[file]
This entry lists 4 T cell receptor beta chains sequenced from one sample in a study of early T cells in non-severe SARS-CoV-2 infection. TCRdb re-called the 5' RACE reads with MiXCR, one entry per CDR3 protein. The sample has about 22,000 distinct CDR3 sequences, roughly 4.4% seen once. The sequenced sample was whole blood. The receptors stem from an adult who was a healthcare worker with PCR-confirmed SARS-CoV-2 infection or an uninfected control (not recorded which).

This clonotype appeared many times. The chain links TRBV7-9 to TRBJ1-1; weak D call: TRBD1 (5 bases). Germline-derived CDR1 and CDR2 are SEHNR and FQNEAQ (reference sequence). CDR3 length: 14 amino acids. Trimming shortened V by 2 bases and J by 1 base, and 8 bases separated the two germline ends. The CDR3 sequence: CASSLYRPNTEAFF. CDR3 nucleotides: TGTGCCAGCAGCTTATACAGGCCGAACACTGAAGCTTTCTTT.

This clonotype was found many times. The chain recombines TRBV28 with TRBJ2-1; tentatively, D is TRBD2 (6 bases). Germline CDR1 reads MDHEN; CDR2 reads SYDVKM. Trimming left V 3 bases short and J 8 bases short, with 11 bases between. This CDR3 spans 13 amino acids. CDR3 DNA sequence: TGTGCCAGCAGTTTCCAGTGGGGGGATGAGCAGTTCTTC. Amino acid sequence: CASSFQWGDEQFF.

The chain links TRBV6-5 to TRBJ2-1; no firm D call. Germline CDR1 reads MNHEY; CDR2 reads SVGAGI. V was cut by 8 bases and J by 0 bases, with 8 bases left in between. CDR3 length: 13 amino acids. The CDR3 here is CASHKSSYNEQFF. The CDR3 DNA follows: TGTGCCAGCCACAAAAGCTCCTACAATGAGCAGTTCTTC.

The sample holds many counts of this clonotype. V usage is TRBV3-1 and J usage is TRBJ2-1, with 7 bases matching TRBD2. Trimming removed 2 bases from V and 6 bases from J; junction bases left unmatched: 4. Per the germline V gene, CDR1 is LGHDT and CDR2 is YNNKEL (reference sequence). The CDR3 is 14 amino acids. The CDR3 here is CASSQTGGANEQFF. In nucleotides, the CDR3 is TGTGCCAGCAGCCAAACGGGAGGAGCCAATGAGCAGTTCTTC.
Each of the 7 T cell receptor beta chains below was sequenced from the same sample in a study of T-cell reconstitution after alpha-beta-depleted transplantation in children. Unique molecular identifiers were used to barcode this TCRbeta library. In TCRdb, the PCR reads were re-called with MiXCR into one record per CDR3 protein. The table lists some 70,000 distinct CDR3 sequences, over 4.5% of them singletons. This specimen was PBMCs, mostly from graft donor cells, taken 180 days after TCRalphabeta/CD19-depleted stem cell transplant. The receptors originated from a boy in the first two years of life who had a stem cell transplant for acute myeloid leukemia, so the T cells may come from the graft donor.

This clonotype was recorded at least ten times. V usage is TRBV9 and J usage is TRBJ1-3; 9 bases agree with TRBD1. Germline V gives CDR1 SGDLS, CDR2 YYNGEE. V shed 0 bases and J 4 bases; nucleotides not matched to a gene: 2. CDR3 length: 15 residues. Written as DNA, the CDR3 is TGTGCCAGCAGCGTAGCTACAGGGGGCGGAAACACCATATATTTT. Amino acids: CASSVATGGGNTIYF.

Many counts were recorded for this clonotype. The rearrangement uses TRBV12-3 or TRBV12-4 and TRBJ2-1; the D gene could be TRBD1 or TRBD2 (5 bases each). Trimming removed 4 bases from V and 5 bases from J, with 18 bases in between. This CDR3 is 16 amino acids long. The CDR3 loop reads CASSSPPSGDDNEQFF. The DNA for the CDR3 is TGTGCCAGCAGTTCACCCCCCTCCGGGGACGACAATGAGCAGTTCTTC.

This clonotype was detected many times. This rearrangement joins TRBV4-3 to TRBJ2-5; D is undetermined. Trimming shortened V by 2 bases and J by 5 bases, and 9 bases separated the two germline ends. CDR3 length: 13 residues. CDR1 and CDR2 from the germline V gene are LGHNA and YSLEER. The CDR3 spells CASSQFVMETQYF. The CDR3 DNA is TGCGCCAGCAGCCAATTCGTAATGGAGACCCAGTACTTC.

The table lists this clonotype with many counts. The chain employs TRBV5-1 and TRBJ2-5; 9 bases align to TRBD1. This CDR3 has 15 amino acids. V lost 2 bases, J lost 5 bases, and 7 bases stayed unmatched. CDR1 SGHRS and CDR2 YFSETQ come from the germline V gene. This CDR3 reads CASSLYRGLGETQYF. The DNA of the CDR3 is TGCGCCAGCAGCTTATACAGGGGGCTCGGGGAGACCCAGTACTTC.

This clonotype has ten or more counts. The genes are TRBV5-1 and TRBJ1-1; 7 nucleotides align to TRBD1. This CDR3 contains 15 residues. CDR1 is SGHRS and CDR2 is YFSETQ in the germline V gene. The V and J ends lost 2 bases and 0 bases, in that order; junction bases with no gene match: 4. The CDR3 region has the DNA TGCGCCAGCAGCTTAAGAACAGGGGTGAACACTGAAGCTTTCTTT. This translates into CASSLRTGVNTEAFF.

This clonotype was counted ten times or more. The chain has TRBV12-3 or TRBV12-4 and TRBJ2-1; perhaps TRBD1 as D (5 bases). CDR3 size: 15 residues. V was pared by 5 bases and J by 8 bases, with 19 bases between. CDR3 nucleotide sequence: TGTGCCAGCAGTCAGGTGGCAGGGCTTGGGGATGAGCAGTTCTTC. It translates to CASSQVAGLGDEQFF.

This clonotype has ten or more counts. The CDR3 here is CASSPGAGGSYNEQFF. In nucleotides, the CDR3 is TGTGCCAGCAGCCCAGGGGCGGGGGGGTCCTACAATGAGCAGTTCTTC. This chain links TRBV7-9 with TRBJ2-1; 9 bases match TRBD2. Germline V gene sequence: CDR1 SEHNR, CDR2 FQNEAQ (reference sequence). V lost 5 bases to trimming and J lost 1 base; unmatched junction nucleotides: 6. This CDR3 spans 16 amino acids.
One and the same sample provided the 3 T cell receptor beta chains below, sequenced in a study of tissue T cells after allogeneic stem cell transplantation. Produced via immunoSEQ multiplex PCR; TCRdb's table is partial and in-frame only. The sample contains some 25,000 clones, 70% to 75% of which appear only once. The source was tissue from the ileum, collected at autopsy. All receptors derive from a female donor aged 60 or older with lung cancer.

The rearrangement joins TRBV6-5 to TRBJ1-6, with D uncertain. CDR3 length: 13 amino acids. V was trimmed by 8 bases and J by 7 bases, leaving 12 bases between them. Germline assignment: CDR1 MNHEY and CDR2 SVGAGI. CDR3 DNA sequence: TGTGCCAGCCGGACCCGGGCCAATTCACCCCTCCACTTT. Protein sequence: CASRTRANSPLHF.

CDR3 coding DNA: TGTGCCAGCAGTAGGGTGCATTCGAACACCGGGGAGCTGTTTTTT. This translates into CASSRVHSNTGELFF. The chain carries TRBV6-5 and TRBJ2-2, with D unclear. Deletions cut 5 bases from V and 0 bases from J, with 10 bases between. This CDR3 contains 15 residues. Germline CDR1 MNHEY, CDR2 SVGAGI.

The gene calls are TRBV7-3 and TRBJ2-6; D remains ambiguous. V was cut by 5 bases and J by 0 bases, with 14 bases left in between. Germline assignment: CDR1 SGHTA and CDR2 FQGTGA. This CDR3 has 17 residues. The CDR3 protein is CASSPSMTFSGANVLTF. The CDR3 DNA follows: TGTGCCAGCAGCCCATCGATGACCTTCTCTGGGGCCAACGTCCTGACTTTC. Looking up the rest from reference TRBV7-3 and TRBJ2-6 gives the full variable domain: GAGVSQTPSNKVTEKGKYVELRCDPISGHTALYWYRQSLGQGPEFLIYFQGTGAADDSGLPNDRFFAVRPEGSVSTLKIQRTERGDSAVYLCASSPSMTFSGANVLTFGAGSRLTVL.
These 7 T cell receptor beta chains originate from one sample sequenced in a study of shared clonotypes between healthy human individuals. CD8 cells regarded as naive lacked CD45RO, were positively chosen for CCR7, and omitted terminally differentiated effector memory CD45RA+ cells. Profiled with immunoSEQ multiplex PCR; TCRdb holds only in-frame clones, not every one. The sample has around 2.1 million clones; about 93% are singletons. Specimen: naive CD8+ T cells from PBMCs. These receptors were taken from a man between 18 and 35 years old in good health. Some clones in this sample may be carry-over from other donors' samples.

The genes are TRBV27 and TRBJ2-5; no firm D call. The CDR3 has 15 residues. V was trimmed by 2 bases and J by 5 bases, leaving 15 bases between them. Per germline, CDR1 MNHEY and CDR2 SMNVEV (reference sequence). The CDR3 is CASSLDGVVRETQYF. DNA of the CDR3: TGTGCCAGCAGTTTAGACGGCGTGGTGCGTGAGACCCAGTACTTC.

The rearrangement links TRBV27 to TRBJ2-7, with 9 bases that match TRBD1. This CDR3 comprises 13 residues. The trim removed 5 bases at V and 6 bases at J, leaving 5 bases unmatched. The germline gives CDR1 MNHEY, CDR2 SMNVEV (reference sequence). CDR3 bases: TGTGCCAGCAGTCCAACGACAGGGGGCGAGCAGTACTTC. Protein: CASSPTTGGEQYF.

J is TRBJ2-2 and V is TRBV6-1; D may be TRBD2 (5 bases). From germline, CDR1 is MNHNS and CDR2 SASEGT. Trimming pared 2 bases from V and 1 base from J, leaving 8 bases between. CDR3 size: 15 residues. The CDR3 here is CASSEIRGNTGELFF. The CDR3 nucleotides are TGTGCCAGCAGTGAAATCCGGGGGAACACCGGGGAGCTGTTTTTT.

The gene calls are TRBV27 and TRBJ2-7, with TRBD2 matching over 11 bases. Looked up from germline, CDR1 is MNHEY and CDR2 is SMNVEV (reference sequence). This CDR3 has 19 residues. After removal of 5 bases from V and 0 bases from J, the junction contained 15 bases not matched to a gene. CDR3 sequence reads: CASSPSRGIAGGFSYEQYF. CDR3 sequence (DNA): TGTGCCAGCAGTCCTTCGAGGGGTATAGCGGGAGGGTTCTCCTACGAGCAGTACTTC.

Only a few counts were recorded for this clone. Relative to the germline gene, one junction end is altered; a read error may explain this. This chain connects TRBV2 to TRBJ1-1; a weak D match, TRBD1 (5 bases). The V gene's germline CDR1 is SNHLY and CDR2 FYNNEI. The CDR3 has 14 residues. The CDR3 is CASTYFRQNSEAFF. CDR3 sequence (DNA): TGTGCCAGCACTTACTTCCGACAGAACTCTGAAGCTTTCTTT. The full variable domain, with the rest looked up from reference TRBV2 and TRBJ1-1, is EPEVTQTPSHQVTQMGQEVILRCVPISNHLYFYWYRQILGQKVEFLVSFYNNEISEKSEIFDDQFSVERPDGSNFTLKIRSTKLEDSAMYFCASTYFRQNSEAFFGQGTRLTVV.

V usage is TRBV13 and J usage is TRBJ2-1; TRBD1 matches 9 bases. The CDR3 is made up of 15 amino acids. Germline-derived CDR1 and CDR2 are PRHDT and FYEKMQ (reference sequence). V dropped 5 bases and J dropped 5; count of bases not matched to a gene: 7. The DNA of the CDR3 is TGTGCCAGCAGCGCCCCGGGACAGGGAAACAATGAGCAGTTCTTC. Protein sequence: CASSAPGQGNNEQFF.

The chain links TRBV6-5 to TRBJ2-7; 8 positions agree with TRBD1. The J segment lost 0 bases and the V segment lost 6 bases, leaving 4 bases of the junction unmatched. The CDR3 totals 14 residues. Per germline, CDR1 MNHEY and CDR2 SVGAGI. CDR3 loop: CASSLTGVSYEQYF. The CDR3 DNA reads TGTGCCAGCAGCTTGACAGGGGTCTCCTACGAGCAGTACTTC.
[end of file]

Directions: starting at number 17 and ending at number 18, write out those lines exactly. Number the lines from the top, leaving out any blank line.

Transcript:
The gene calls are TRBV7-3 and TRBJ2-6; D remains ambiguous. V was cut by 5 bases and J by 0 bases, with 14 bases left in between. Germline assignment: CDR1 SGHTA and CDR2 FQGTGA. This CDR3 has 17 residues. The CDR3 protein is CASSPSMTFSGANVLTF. The CDR3 DNA follows: TGTGCCAGCAGCCCATCGATGACCTTCTCTGGGGCCAACGTCCTGACTTTC. Looking up the rest from reference TRBV7-3 and TRBJ2-6 gives the full variable domain: GAGVSQTPSNKVTEKGKYVELRCDPISGHTALYWYRQSLGQGPEFLIYFQGTGAADDSGLPNDRFFAVRPEGSVSTLKIQRTERGDSAVYLCASSPSMTFSGANVLTFGAGSRLTVL.
These 7 T cell receptor beta chains originate from one sample sequenced in a study of shared clonotypes between healthy human individuals. CD8 cells regarded as naive lacked CD45RO, were positively chosen for CCR7, and omitted terminally differentiated effector memory CD45RA+ cells. Profiled with immunoSEQ multiplex PCR; TCRdb holds only in-frame clones, not every one. The sample has around 2.1 million clones; about 93% are singletons. Specimen: naive CD8+ T cells from PBMCs. These receptors were taken from a man between 18 and 35 years old in good health. Some clones in this sample may be carry-over from other donors' samples.